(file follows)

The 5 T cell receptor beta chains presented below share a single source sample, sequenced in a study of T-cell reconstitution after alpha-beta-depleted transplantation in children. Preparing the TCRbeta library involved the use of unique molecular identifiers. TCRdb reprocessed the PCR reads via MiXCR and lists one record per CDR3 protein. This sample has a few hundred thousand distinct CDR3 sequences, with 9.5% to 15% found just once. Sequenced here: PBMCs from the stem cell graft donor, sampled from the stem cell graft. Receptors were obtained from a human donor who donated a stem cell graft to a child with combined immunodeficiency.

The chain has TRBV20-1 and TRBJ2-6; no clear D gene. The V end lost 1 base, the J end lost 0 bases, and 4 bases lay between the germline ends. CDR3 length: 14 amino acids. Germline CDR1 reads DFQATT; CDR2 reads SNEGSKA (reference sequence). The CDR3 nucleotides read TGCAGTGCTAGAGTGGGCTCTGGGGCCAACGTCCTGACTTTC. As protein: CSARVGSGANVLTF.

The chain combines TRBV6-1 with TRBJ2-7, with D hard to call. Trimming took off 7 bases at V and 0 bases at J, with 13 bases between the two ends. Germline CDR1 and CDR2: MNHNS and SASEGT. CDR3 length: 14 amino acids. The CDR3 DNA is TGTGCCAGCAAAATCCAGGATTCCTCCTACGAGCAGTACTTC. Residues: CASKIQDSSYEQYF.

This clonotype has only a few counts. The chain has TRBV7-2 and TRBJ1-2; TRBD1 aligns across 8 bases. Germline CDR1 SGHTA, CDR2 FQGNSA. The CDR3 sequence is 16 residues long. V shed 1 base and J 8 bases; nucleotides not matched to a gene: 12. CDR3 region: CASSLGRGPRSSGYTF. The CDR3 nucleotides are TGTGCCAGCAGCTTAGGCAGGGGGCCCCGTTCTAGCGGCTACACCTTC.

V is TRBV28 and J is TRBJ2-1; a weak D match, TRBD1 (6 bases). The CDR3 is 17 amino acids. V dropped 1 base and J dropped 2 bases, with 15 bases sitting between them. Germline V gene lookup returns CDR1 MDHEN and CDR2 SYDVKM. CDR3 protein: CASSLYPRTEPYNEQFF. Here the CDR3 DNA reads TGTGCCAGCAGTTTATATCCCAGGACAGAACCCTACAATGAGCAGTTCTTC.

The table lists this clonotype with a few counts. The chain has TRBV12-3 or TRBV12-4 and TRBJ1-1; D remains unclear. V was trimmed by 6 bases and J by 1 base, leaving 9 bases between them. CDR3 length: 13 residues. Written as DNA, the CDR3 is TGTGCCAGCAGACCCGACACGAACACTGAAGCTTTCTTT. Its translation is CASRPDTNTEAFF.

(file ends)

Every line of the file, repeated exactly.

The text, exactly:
The 5 T cell receptor beta chains presented below share a single source sample, sequenced in a study of T-cell reconstitution after alpha-beta-depleted transplantation in children. Preparing the TCRbeta library involved the use of unique molecular identifiers. TCRdb reprocessed the PCR reads via MiXCR and lists one record per CDR3 protein. This sample has a few hundred thousand distinct CDR3 sequences, with 9.5% to 15% found just once. Sequenced here: PBMCs from the stem cell graft donor, sampled from the stem cell graft. Receptors were obtained from a human donor who donated a stem cell graft to a child with combined immunodeficiency.

The chain has TRBV20-1 and TRBJ2-6; no clear D gene. The V end lost 1 base, the J end lost 0 bases, and 4 bases lay between the germline ends. CDR3 length: 14 amino acids. Germline CDR1 reads DFQATT; CDR2 reads SNEGSKA (reference sequence). The CDR3 nucleotides read TGCAGTGCTAGAGTGGGCTCTGGGGCCAACGTCCTGACTTTC. As protein: CSARVGSGANVLTF.

The chain combines TRBV6-1 with TRBJ2-7, with D hard to call. Trimming took off 7 bases at V and 0 bases at J, with 13 bases between the two ends. Germline CDR1 and CDR2: MNHNS and SASEGT. CDR3 length: 14 amino acids. The CDR3 DNA is TGTGCCAGCAAAATCCAGGATTCCTCCTACGAGCAGTACTTC. Residues: CASKIQDSSYEQYF.

This clonotype has only a few counts. The chain has TRBV7-2 and TRBJ1-2; TRBD1 aligns across 8 bases. Germline CDR1 SGHTA, CDR2 FQGNSA. The CDR3 sequence is 16 residues long. V shed 1 base and J 8 bases; nucleotides not matched to a gene: 12. CDR3 region: CASSLGRGPRSSGYTF. The CDR3 nucleotides are TGTGCCAGCAGCTTAGGCAGGGGGCCCCGTTCTAGCGGCTACACCTTC.

V is TRBV28 and J is TRBJ2-1; a weak D match, TRBD1 (6 bases). The CDR3 is 17 amino acids. V dropped 1 base and J dropped 2 bases, with 15 bases sitting between them. Germline V gene lookup returns CDR1 MDHEN and CDR2 SYDVKM. CDR3 protein: CASSLYPRTEPYNEQFF. Here the CDR3 DNA reads TGTGCCAGCAGTTTATATCCCAGGACAGAACCCTACAATGAGCAGTTCTTC.

The table lists this clonotype with a few counts. The chain has TRBV12-3 or TRBV12-4 and TRBJ1-1; D remains unclear. V was trimmed by 6 bases and J by 1 base, leaving 9 bases between them. CDR3 length: 13 residues. Written as DNA, the CDR3 is TGTGCCAGCAGACCCGACACGAACACTGAAGCTTTCTTT. Its translation is CASRPDTNTEAFF.